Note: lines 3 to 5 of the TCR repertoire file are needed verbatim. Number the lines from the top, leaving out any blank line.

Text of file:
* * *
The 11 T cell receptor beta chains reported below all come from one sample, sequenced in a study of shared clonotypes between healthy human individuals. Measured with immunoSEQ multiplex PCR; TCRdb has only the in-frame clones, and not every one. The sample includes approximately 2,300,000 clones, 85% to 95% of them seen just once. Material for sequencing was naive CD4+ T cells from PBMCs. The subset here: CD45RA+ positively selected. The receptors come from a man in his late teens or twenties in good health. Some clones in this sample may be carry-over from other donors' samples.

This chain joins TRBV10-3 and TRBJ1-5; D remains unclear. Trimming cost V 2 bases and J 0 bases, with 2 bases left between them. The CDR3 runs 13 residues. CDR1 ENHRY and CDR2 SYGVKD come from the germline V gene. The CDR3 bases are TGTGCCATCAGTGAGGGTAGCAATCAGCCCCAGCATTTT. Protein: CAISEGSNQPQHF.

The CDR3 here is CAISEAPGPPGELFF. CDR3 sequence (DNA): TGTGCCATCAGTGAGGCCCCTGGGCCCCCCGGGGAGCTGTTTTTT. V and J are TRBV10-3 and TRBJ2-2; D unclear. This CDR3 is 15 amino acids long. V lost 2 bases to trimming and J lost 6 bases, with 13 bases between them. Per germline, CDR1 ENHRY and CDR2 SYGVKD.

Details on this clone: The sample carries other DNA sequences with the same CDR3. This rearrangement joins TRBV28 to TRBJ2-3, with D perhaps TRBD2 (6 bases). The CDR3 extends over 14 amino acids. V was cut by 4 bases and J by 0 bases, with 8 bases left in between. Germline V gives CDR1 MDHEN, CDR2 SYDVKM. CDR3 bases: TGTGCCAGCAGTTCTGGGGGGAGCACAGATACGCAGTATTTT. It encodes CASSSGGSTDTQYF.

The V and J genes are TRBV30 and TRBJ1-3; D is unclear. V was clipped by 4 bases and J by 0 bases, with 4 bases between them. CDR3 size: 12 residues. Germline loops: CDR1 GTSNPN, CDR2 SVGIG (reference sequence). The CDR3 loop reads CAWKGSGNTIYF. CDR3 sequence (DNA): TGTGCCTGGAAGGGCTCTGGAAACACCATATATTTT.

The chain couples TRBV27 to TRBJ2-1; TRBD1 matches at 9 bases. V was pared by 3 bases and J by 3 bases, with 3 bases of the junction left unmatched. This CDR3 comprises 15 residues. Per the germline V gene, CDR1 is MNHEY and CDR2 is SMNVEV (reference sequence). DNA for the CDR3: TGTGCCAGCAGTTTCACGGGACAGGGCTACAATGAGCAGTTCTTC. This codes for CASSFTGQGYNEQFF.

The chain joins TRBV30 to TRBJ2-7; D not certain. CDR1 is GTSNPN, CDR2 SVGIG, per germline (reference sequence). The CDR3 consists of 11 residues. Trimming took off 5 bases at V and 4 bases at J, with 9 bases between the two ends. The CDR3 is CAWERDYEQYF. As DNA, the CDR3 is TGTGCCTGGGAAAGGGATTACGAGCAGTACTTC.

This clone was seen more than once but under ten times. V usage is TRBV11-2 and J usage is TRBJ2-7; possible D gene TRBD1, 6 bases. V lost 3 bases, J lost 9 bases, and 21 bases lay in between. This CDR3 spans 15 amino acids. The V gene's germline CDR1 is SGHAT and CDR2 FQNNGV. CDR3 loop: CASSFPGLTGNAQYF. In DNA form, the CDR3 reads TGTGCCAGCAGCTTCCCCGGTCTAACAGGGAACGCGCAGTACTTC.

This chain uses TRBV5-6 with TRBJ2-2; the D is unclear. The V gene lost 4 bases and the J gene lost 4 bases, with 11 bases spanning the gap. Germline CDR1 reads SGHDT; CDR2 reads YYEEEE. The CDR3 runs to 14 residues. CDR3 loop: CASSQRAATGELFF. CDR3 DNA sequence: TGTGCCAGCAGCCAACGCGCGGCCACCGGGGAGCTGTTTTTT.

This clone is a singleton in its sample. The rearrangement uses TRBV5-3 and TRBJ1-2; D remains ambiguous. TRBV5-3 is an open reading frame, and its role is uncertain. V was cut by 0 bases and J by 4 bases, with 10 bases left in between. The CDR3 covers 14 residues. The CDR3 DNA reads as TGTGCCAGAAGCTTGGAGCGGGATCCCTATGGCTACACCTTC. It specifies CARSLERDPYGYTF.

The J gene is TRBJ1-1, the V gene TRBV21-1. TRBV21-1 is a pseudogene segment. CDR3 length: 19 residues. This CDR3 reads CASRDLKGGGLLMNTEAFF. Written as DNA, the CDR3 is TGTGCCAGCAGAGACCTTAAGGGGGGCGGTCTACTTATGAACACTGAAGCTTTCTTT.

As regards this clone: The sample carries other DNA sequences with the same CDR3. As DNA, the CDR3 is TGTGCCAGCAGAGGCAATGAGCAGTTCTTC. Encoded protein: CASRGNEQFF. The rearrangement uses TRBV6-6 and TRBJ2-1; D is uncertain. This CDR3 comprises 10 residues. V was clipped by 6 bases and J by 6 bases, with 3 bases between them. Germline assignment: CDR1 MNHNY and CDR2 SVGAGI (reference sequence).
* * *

The CDR3 here is CAISEAPGPPGELFF. CDR3 sequence (DNA): TGTGCCATCAGTGAGGCCCCTGGGCCCCCCGGGGAGCTGTTTTTT. V and J are TRBV10-3 and TRBJ2-2; D unclear. This CDR3 is 15 amino acids long. V lost 2 bases to trimming and J lost 6 bases, with 13 bases between them. Per germline, CDR1 ENHRY and CDR2 SYGVKD.

Details on this clone: The sample carries other DNA sequences with the same CDR3. This rearrangement joins TRBV28 to TRBJ2-3, with D perhaps TRBD2 (6 bases). The CDR3 extends over 14 amino acids. V was cut by 4 bases and J by 0 bases, with 8 bases left in between. Germline V gives CDR1 MDHEN, CDR2 SYDVKM. CDR3 bases: TGTGCCAGCAGTTCTGGGGGGAGCACAGATACGCAGTATTTT. It encodes CASSSGGSTDTQYF.

The V and J genes are TRBV30 and TRBJ1-3; D is unclear. V was clipped by 4 bases and J by 0 bases, with 4 bases between them. CDR3 size: 12 residues. Germline loops: CDR1 GTSNPN, CDR2 SVGIG (reference sequence). The CDR3 loop reads CAWKGSGNTIYF. CDR3 sequence (DNA): TGTGCCTGGAAGGGCTCTGGAAACACCATATATTTT.